This section of the archives stores flipcode's complete Developer Toolbox collection, featuring a variety of mini-articles and source code contributions from our readers.


  Fast Allocation Pool
  Submitted by

Creating objects on the heap is a very slow and, for small objects, memory intensive operation. In 'Effective C++' Scott Meyers gives a rather specific example of using a pre-allocated pool of items to speed up memory allocation. The code below is a presented as a fast and general alternative that is trivial to incorporate into individual classes. Hopefully the comments explain how to use it pretty well. Feel free to suggest any improvements.

Currently browsing [] (2,275 bytes) - [Pool.h] - (1,739 bytes)

#ifndef __POOL_H__
#define __POOL_H__

#include <cassert>

// CPool: // An optimised way of performing dynamic memory allocation, using a // preallocated pool which grows in large blocks as more objects are required. // To use it, add a static member variable to the class definition: // static CPool m_pool; // Which has to be initialised in the class's .cpp file as: // CPool CItem::m_pool(1000, sizeof(CItem)); // Where 1000 is the initial number of items in the pool. // Then add overrides for the new and delete operator of your class: // static void* operator new(const size_t size) // { // return m_pool.New(size); // } // static void operator delete(void* pObject); // { // m_pool.Delete(pObject); // } // This class was originally implemented as a template but I decided that it // wasn't necessary since the new and delete operators always use void* anyway. class CPool { public: CPool(const WORD nPoolSize, const size_t nItemSize, const bool bGrow = true); ~CPool(); void* New(const size_t size); void Delete(void* pVoid); void Purge();

private: CPool(CPool* const pPrev);

// New allocation pools are created and inserted into a doubly-linked list. CPool* const m_pPrev; CPool* m_pNext;

const WORD m_nPoolSize; // Maximum number of items in the pool. const size_t m_nItemSize; // The size of the contained item. BYTE* m_pAvailable; // Next available item. BYTE* m_pLast; // End of the pool. WORD m_nTOS; // Top of the free stack. bool m_bGrow; // True if the pool is allowed to grow. BYTE* m_pPool; // The allocation pool of items. BYTE** m_pFreeStack; // The stack of deleted items. };


Currently browsing [] (2,275 bytes) - [Pool.cpp] - (3,495 bytes)

#include "stdafx.h"
#include "Pool.h"

// Create a new pool by defining the number of items to preallocate, and the // size of each item. For situations where you do not want the allocation // pool increase in size, set bGrow to false. CPool::CPool(const WORD nPoolSize, const size_t nItemSize, const bool bGrow) : m_pPrev(0), m_pNext(0), m_nPoolSize(nPoolSize), m_nItemSize(nItemSize), m_nTOS(0), m_bGrow(bGrow) { m_pPool = reinterpret_cast<BYTE*>(::operator new(m_nItemSize * m_nPoolSize)); m_pFreeStack = new BYTE*[m_nPoolSize]; m_pAvailable = m_pPool; m_pLast = m_pPool + m_nItemSize * m_nPoolSize; }

// Add a new pool to the end of the linked list, this can only be called from // another CPool. CPool::CPool(CPool* const pPrev) : m_pPrev(pPrev), m_pNext(0), m_nPoolSize(pPrev->m_nPoolSize), m_nItemSize(pPrev->m_nItemSize), m_nTOS(0), m_bGrow(true) { m_pPool = reinterpret_cast<BYTE*>(::operator new(m_nItemSize * m_nPoolSize)); m_pFreeStack = new BYTE*[m_nPoolSize]; m_pAvailable = m_pPool; m_pLast = m_pPool + m_nItemSize * m_nPoolSize; }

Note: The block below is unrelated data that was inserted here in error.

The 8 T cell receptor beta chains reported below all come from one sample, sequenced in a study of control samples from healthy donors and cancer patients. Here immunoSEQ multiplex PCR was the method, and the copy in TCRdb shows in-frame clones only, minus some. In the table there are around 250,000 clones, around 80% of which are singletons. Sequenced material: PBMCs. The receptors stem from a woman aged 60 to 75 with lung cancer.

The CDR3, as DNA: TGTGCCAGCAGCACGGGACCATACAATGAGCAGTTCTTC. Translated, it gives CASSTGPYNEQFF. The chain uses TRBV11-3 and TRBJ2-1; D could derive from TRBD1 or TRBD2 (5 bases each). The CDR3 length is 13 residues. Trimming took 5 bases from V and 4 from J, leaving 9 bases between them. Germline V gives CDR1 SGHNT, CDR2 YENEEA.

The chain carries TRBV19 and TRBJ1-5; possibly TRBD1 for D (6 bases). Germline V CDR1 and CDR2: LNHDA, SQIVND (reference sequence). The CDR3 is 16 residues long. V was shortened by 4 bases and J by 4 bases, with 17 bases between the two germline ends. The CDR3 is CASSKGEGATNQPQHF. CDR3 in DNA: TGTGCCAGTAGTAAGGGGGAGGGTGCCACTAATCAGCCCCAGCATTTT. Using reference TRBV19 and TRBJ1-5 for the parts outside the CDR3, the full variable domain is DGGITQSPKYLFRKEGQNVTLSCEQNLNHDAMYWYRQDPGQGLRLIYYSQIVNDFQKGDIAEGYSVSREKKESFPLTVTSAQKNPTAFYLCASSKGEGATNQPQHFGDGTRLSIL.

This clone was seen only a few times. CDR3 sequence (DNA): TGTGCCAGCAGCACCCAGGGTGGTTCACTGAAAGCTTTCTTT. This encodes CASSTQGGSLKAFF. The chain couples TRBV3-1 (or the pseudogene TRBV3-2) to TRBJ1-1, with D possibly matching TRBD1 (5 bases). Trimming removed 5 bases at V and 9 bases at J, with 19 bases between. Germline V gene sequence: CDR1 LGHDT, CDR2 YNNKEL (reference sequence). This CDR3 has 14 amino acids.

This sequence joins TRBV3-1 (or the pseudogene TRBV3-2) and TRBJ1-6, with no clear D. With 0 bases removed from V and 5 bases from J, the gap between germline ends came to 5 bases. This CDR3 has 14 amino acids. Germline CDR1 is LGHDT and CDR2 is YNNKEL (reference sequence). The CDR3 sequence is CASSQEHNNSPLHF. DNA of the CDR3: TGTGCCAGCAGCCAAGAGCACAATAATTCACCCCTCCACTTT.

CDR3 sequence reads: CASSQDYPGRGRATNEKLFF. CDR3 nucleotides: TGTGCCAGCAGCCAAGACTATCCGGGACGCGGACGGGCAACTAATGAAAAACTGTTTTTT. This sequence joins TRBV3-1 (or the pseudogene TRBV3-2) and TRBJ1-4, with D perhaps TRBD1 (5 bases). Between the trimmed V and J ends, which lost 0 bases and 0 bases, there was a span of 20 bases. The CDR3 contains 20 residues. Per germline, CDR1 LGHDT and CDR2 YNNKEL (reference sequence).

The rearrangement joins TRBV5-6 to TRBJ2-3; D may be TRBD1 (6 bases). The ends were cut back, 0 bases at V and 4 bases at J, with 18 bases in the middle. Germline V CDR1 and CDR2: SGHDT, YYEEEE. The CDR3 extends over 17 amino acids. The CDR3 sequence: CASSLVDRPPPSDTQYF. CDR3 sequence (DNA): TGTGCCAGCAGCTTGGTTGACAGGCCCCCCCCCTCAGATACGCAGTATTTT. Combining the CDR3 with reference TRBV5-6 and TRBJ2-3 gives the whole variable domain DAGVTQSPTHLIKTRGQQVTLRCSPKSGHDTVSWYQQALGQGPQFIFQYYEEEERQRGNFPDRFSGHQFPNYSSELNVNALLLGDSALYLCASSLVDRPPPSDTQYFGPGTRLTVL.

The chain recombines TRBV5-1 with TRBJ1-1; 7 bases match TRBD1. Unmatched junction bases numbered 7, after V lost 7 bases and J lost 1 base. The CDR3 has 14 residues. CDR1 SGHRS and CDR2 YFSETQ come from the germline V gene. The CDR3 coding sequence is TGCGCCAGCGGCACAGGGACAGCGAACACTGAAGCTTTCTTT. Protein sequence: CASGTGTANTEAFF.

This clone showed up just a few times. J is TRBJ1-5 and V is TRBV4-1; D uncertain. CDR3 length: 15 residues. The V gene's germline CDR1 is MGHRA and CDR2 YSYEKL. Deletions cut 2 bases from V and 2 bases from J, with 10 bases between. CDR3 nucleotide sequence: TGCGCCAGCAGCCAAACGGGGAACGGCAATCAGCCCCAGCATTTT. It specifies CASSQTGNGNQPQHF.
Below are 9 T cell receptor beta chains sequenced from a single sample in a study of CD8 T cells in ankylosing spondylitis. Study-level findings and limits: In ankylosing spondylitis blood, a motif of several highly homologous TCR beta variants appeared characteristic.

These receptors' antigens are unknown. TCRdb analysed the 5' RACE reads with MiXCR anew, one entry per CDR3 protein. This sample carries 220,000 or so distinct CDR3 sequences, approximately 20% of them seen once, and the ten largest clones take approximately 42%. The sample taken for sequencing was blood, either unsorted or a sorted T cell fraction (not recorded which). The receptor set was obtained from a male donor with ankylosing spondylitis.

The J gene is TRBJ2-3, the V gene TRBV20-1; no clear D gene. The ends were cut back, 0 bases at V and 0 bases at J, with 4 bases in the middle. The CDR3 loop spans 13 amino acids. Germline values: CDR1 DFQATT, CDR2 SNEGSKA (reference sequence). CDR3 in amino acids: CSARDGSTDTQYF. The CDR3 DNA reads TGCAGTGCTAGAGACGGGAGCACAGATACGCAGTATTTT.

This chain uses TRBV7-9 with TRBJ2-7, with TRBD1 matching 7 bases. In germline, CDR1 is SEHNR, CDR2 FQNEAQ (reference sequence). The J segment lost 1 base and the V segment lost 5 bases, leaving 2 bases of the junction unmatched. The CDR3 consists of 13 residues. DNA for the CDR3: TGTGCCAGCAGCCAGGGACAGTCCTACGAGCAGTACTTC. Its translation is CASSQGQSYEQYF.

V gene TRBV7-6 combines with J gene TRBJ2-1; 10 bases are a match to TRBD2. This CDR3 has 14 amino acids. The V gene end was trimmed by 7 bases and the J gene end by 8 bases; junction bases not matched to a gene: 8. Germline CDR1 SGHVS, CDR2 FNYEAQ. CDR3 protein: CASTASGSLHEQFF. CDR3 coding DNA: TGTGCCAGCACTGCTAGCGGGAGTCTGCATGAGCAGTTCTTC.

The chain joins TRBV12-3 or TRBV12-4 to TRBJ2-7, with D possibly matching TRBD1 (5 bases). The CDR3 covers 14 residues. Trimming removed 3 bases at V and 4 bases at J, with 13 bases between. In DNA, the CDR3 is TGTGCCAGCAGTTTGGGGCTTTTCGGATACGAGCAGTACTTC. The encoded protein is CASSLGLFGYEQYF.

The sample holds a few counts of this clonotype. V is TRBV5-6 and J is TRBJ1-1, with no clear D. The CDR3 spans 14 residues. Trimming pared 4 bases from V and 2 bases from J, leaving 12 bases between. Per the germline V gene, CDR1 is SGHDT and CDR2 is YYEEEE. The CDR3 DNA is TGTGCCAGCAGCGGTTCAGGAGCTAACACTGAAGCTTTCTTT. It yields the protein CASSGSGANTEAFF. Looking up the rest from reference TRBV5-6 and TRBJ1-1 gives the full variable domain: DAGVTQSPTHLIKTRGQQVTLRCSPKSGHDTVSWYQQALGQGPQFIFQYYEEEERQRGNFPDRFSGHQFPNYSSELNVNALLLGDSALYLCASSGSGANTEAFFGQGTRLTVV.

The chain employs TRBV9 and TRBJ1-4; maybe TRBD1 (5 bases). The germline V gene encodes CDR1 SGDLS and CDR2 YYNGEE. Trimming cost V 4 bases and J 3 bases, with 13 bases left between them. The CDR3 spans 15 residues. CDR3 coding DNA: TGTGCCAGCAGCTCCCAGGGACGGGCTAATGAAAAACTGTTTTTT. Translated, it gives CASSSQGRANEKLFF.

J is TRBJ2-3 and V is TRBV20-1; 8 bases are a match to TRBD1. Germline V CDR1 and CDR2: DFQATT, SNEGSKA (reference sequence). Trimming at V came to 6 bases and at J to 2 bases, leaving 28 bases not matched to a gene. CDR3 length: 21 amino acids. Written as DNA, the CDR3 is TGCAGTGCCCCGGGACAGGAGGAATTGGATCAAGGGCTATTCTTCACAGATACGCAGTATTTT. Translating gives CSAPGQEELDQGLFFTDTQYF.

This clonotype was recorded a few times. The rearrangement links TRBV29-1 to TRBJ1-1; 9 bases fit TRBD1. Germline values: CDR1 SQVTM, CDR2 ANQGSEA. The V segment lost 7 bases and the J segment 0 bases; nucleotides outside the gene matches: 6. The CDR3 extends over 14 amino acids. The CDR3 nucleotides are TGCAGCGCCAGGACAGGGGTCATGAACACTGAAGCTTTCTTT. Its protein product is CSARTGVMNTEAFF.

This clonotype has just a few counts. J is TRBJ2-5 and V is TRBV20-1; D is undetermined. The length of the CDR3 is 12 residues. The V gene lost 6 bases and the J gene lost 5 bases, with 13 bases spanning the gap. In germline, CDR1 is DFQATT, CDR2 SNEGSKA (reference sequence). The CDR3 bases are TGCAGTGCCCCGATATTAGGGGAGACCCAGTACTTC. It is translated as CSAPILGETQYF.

CPool::~CPool() { delete m_pNext; delete m_pPool; delete [] m_pFreeStack; }

void* CPool::New(const size_t size) { // If the item being requested is not the right size then use the generalised // new operator. This will occur if the object is derived from the allocated // class. if (size != m_nItemSize) return ::operator new(size);

// If there are any holes in the free stack then fill them up. if (m_nTOS == 0) { // If there is any space left in this pool then use it, otherwise move // on to the next in the linked list. if (m_pAvailable < m_pLast) { BYTE* pReturn = m_pAvailable; m_pAvailable += m_nItemSize; return reinterpret_cast<void*>(pReturn); } else { // If there is another pool in the list then pass the request on to // it, otherwise try to create a new pool. if (m_pNext) { return m_pNext->New(size); } else { if (m_bGrow) { m_pNext = new CPool(this); if (m_pNext) return m_pNext->New(size); } // If we cannot allocate a new pool then return 0. return 0; } } } else return reinterpret_cast<void*>(m_pFreeStack[--m_nTOS]); }

void CPool::Delete(void* pVoid) { if (pVoid) { BYTE* pItem = reinterpret_cast<BYTE*>(pVoid);

// Check if the item being deleted is within this pool's memory range. if (pItem < m_pPool || pItem >= m_pLast) { // If there is another pool in the list then try to delete from it, // otherwise call the generalised delete operator. if (m_pNext) m_pNext->Delete(pItem); else ::operator delete(pVoid); } else { // Add a hole to the free stack. m_pFreeStack[m_nTOS++] = pItem;

// If this pool is empty and it is the last in the linked list // then delete it and set the previous pool to the last. if (m_pPrev && !m_pNext && static_cast<long>(m_nTOS * m_nItemSize) == m_pAvailable - m_pPool) { m_pPrev->m_pNext = 0; delete this; } } } }

// Reset all the pointers and indices, effectively deleting the allocated // items without actually calling their destructors. This function should // be used with extreme caution since all sorts of horrible things can result // from it's misuse. void CPool::Purge() { m_nTOS = 0; m_pAvailable = m_pPool; if (m_pNext) m_pNext->Purge(); }

The zip file viewer built into the Developer Toolbox made use of the zlib library, as well as the zlibdll source additions.


Copyright 1999-2008 (C) FLIPCODE.COM and/or the original content author(s). All rights reserved.
Please read our Terms, Conditions, and Privacy information.